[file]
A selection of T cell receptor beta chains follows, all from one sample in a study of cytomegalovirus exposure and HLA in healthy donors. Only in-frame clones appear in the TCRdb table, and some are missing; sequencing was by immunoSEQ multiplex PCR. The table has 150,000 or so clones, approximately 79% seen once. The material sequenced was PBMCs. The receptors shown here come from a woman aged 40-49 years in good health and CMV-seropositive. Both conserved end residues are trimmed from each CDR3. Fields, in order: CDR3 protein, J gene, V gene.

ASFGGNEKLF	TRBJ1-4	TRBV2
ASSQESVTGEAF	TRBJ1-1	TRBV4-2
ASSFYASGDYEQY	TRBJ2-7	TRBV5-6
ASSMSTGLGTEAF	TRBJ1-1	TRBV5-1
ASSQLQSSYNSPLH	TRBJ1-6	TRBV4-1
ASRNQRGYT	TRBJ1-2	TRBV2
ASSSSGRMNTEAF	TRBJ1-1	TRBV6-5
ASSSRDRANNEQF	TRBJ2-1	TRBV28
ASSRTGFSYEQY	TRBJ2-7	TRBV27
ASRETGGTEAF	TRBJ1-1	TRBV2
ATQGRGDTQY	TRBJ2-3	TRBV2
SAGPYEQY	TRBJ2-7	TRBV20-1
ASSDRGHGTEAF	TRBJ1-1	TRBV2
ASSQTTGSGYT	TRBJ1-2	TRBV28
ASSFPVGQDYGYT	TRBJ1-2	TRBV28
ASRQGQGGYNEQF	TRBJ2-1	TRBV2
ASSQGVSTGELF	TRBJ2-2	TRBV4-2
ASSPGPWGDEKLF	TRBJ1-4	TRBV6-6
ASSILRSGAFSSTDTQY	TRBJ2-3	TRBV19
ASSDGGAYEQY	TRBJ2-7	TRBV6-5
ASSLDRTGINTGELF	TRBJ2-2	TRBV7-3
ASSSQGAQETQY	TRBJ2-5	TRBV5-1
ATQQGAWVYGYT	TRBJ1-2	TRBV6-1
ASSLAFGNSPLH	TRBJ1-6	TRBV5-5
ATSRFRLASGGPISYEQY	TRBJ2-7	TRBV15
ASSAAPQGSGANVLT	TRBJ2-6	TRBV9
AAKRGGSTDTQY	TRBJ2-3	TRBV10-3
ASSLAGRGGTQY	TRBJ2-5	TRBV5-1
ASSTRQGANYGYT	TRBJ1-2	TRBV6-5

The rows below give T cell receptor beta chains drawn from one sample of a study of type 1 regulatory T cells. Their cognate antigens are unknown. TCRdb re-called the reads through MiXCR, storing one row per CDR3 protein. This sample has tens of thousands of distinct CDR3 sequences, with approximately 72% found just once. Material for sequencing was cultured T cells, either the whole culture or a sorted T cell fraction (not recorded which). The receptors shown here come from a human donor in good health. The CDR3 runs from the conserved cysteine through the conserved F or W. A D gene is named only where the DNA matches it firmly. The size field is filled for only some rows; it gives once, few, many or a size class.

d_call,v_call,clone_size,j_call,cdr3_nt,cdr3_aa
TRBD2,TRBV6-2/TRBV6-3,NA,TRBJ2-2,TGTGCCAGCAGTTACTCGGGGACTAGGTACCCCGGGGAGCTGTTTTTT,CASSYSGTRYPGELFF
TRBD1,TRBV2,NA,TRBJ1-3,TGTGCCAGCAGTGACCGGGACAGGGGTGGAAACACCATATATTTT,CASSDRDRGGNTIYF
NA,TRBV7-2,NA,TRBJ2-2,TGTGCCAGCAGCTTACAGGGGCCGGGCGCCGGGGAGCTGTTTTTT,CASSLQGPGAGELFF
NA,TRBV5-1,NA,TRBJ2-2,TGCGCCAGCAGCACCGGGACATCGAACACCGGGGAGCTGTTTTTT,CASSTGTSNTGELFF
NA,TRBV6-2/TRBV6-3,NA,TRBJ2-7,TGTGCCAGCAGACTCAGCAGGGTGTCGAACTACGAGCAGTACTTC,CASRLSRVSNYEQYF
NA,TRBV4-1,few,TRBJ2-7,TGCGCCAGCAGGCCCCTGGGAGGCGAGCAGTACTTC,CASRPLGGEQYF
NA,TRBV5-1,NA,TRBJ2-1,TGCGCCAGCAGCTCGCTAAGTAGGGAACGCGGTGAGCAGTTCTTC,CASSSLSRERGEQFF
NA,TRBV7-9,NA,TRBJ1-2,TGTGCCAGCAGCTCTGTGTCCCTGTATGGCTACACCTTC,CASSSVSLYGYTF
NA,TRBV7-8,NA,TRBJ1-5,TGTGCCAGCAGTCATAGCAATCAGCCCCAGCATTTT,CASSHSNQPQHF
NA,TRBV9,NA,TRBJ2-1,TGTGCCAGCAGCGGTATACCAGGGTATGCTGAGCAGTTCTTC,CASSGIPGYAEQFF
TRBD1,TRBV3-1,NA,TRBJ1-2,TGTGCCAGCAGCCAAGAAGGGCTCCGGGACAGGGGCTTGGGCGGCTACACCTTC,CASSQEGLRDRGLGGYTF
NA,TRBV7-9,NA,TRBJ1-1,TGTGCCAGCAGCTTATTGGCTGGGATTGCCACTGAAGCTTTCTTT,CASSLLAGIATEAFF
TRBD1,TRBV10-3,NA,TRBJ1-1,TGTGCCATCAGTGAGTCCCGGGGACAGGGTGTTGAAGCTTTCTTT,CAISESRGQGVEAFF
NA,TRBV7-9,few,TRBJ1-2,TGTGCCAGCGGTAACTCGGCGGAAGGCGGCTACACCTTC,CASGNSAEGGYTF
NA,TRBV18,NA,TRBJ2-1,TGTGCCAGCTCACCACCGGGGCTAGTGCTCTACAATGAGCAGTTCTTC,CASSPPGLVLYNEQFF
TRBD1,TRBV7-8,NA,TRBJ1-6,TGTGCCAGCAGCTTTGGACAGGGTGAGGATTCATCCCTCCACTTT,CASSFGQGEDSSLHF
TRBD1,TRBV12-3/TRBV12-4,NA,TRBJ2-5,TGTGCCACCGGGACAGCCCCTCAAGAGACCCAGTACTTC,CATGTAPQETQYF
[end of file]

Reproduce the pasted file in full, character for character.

A selection of T cell receptor beta chains follows, all from one sample in a study of cytomegalovirus exposure and HLA in healthy donors. Only in-frame clones appear in the TCRdb table, and some are missing; sequencing was by immunoSEQ multiplex PCR. The table has 150,000 or so clones, approximately 79% seen once. The material sequenced was PBMCs. The receptors shown here come from a woman aged 40-49 years in good health and CMV-seropositive. Both conserved end residues are trimmed from each CDR3. Fields, in order: CDR3 protein, J gene, V gene.

ASFGGNEKLF	TRBJ1-4	TRBV2
ASSQESVTGEAF	TRBJ1-1	TRBV4-2
ASSFYASGDYEQY	TRBJ2-7	TRBV5-6
ASSMSTGLGTEAF	TRBJ1-1	TRBV5-1
ASSQLQSSYNSPLH	TRBJ1-6	TRBV4-1
ASRNQRGYT	TRBJ1-2	TRBV2
ASSSSGRMNTEAF	TRBJ1-1	TRBV6-5
ASSSRDRANNEQF	TRBJ2-1	TRBV28
ASSRTGFSYEQY	TRBJ2-7	TRBV27
ASRETGGTEAF	TRBJ1-1	TRBV2
ATQGRGDTQY	TRBJ2-3	TRBV2
SAGPYEQY	TRBJ2-7	TRBV20-1
ASSDRGHGTEAF	TRBJ1-1	TRBV2
ASSQTTGSGYT	TRBJ1-2	TRBV28
ASSFPVGQDYGYT	TRBJ1-2	TRBV28
ASRQGQGGYNEQF	TRBJ2-1	TRBV2
ASSQGVSTGELF	TRBJ2-2	TRBV4-2
ASSPGPWGDEKLF	TRBJ1-4	TRBV6-6
ASSILRSGAFSSTDTQY	TRBJ2-3	TRBV19
ASSDGGAYEQY	TRBJ2-7	TRBV6-5
ASSLDRTGINTGELF	TRBJ2-2	TRBV7-3
ASSSQGAQETQY	TRBJ2-5	TRBV5-1
ATQQGAWVYGYT	TRBJ1-2	TRBV6-1
ASSLAFGNSPLH	TRBJ1-6	TRBV5-5
ATSRFRLASGGPISYEQY	TRBJ2-7	TRBV15
ASSAAPQGSGANVLT	TRBJ2-6	TRBV9
AAKRGGSTDTQY	TRBJ2-3	TRBV10-3
ASSLAGRGGTQY	TRBJ2-5	TRBV5-1
ASSTRQGANYGYT	TRBJ1-2	TRBV6-5

The rows below give T cell receptor beta chains drawn from one sample of a study of type 1 regulatory T cells. Their cognate antigens are unknown. TCRdb re-called the reads through MiXCR, storing one row per CDR3 protein. This sample has tens of thousands of distinct CDR3 sequences, with approximately 72% found just once. Material for sequencing was cultured T cells, either the whole culture or a sorted T cell fraction (not recorded which). The receptors shown here come from a human donor in good health. The CDR3 runs from the conserved cysteine through the conserved F or W. A D gene is named only where the DNA matches it firmly. The size field is filled for only some rows; it gives once, few, many or a size class.

d_call,v_call,clone_size,j_call,cdr3_nt,cdr3_aa
TRBD2,TRBV6-2/TRBV6-3,NA,TRBJ2-2,TGTGCCAGCAGTTACTCGGGGACTAGGTACCCCGGGGAGCTGTTTTTT,CASSYSGTRYPGELFF
TRBD1,TRBV2,NA,TRBJ1-3,TGTGCCAGCAGTGACCGGGACAGGGGTGGAAACACCATATATTTT,CASSDRDRGGNTIYF
NA,TRBV7-2,NA,TRBJ2-2,TGTGCCAGCAGCTTACAGGGGCCGGGCGCCGGGGAGCTGTTTTTT,CASSLQGPGAGELFF
NA,TRBV5-1,NA,TRBJ2-2,TGCGCCAGCAGCACCGGGACATCGAACACCGGGGAGCTGTTTTTT,CASSTGTSNTGELFF
NA,TRBV6-2/TRBV6-3,NA,TRBJ2-7,TGTGCCAGCAGACTCAGCAGGGTGTCGAACTACGAGCAGTACTTC,CASRLSRVSNYEQYF
NA,TRBV4-1,few,TRBJ2-7,TGCGCCAGCAGGCCCCTGGGAGGCGAGCAGTACTTC,CASRPLGGEQYF
NA,TRBV5-1,NA,TRBJ2-1,TGCGCCAGCAGCTCGCTAAGTAGGGAACGCGGTGAGCAGTTCTTC,CASSSLSRERGEQFF
NA,TRBV7-9,NA,TRBJ1-2,TGTGCCAGCAGCTCTGTGTCCCTGTATGGCTACACCTTC,CASSSVSLYGYTF
NA,TRBV7-8,NA,TRBJ1-5,TGTGCCAGCAGTCATAGCAATCAGCCCCAGCATTTT,CASSHSNQPQHF
NA,TRBV9,NA,TRBJ2-1,TGTGCCAGCAGCGGTATACCAGGGTATGCTGAGCAGTTCTTC,CASSGIPGYAEQFF
TRBD1,TRBV3-1,NA,TRBJ1-2,TGTGCCAGCAGCCAAGAAGGGCTCCGGGACAGGGGCTTGGGCGGCTACACCTTC,CASSQEGLRDRGLGGYTF
NA,TRBV7-9,NA,TRBJ1-1,TGTGCCAGCAGCTTATTGGCTGGGATTGCCACTGAAGCTTTCTTT,CASSLLAGIATEAFF
TRBD1,TRBV10-3,NA,TRBJ1-1,TGTGCCATCAGTGAGTCCCGGGGACAGGGTGTTGAAGCTTTCTTT,CAISESRGQGVEAFF
NA,TRBV7-9,few,TRBJ1-2,TGTGCCAGCGGTAACTCGGCGGAAGGCGGCTACACCTTC,CASGNSAEGGYTF
NA,TRBV18,NA,TRBJ2-1,TGTGCCAGCTCACCACCGGGGCTAGTGCTCTACAATGAGCAGTTCTTC,CASSPPGLVLYNEQFF
TRBD1,TRBV7-8,NA,TRBJ1-6,TGTGCCAGCAGCTTTGGACAGGGTGAGGATTCATCCCTCCACTTT,CASSFGQGEDSSLHF
TRBD1,TRBV12-3/TRBV12-4,NA,TRBJ2-5,TGTGCCACCGGGACAGCCCCTCAAGAGACCCAGTACTTC,CATGTAPQETQYF